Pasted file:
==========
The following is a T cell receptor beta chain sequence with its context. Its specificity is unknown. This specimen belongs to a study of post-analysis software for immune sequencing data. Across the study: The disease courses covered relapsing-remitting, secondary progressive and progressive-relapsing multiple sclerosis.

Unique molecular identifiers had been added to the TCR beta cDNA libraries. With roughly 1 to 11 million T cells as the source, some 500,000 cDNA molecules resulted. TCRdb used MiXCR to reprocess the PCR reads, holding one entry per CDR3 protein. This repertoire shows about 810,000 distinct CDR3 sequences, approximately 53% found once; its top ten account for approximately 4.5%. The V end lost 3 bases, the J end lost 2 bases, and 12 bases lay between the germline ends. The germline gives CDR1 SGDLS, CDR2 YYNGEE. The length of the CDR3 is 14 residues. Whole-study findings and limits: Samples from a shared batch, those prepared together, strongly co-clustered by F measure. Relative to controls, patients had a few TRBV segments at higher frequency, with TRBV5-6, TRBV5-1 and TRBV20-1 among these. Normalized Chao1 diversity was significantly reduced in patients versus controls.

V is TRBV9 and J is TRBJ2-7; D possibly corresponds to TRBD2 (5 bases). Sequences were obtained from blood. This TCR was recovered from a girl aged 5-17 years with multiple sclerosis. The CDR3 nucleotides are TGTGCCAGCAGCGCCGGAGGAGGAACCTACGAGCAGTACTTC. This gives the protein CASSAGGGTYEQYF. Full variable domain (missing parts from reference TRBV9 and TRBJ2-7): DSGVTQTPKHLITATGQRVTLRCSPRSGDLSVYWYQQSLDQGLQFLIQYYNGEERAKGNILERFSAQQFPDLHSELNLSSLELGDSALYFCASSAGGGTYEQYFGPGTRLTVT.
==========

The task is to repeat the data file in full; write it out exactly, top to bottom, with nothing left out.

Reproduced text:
The following is a T cell receptor beta chain sequence with its context. Its specificity is unknown. This specimen belongs to a study of post-analysis software for immune sequencing data. Across the study: The disease courses covered relapsing-remitting, secondary progressive and progressive-relapsing multiple sclerosis.

Unique molecular identifiers had been added to the TCR beta cDNA libraries. With roughly 1 to 11 million T cells as the source, some 500,000 cDNA molecules resulted. TCRdb used MiXCR to reprocess the PCR reads, holding one entry per CDR3 protein. This repertoire shows about 810,000 distinct CDR3 sequences, approximately 53% found once; its top ten account for approximately 4.5%. The V end lost 3 bases, the J end lost 2 bases, and 12 bases lay between the germline ends. The germline gives CDR1 SGDLS, CDR2 YYNGEE. The length of the CDR3 is 14 residues. Whole-study findings and limits: Samples from a shared batch, those prepared together, strongly co-clustered by F measure. Relative to controls, patients had a few TRBV segments at higher frequency, with TRBV5-6, TRBV5-1 and TRBV20-1 among these. Normalized Chao1 diversity was significantly reduced in patients versus controls.

V is TRBV9 and J is TRBJ2-7; D possibly corresponds to TRBD2 (5 bases). Sequences were obtained from blood. This TCR was recovered from a girl aged 5-17 years with multiple sclerosis. The CDR3 nucleotides are TGTGCCAGCAGCGCCGGAGGAGGAACCTACGAGCAGTACTTC. This gives the protein CASSAGGGTYEQYF. Full variable domain (missing parts from reference TRBV9 and TRBJ2-7): DSGVTQTPKHLITATGQRVTLRCSPRSGDLSVYWYQQSLDQGLQFLIQYYNGEERAKGNILERFSAQQFPDLHSELNLSSLELGDSALYFCASSAGGGTYEQYFGPGTRLTVT.